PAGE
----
Paul Schimpf




Paul Schimpf



A Lifetime of Service

Paul was born at Scott Air Force Base in 1971.  After growing up as the son of two teachers in Waterloo, Illinois, Paul attended the United States Naval Academy in Annapolis, Maryland.  Upon graduation in 1993, Paul was commissioned as a Second Lieutenant in the United States Marine Corps.  At the conclusion of his basic officer training in Quantico, Virginia, Paul selected infantry for his military occupational specialty. 

As an infantry officer, Paul was stationed in Camp Pendleton, California and Guantanamo Bay, Cuba.  During this time, he served as a rifle platoon commander, 81 MM mortar platoon commander, company executive officer, and rifle security company commander.  In 1997, Paul was selected to participate in the Marine Corps Law Education Program and he returned to Illinois to attend the Southern Illinois University School of Law in Carbondale. 


While in law school, Paul was a member of the Dean’s List and participated in both the law review and moot court.  After graduating from law school in 2000, Paul reported to the Marine Corps Recruit Depot in San Diego, California for duty as a judge advocate (military attorney).  While at the Recruit Depot, Paul was the officer in charge of the legal assistance clinic, overseeing a practice that specialized in family law and consumer protection law for service members.  Paul also served as the head prosecutor for the Recruit Depot and the Marine Corps Western Recruiting Region.  As the head prosecutor, Paul both supervised other attorneys and personally litigated drug, sexual assault, and attempted murder cases.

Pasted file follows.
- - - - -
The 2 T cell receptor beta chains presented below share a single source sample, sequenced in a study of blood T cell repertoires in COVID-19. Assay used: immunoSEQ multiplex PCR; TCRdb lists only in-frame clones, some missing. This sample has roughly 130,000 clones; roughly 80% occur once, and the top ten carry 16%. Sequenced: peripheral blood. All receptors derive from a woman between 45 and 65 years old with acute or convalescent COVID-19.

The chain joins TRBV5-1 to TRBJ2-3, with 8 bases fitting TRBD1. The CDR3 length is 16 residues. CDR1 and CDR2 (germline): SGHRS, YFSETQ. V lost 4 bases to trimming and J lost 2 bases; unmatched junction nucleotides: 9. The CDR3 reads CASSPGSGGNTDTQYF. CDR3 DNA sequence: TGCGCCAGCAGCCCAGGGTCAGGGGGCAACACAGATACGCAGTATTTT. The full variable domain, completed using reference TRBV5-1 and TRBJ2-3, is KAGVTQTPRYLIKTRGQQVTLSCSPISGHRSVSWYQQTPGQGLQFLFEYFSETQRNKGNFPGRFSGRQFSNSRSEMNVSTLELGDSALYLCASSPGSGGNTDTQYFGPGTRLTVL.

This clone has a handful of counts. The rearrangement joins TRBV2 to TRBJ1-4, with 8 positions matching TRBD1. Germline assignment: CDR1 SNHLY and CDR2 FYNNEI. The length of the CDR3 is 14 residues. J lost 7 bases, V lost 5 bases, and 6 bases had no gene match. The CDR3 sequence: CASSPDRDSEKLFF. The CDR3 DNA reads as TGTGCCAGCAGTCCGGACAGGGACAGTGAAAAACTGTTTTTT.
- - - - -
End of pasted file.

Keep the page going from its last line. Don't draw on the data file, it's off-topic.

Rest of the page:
In 2004, Paul left the Recruit Depot to attend the Army’s advanced attorney training in Charlottesville, Virginia where he received his Masters of Law degree (LLM).  Recognizing the need for the military to improve its treatment of sexual assault victims, Paul wrote an article for the Military Law Review on the need to establish a victim-victim advocate evidentiary privilege within the Department of Defense (DoD).  This article was cited in military law treatises and DoD ultimately established this evidentiary privilege in 2012.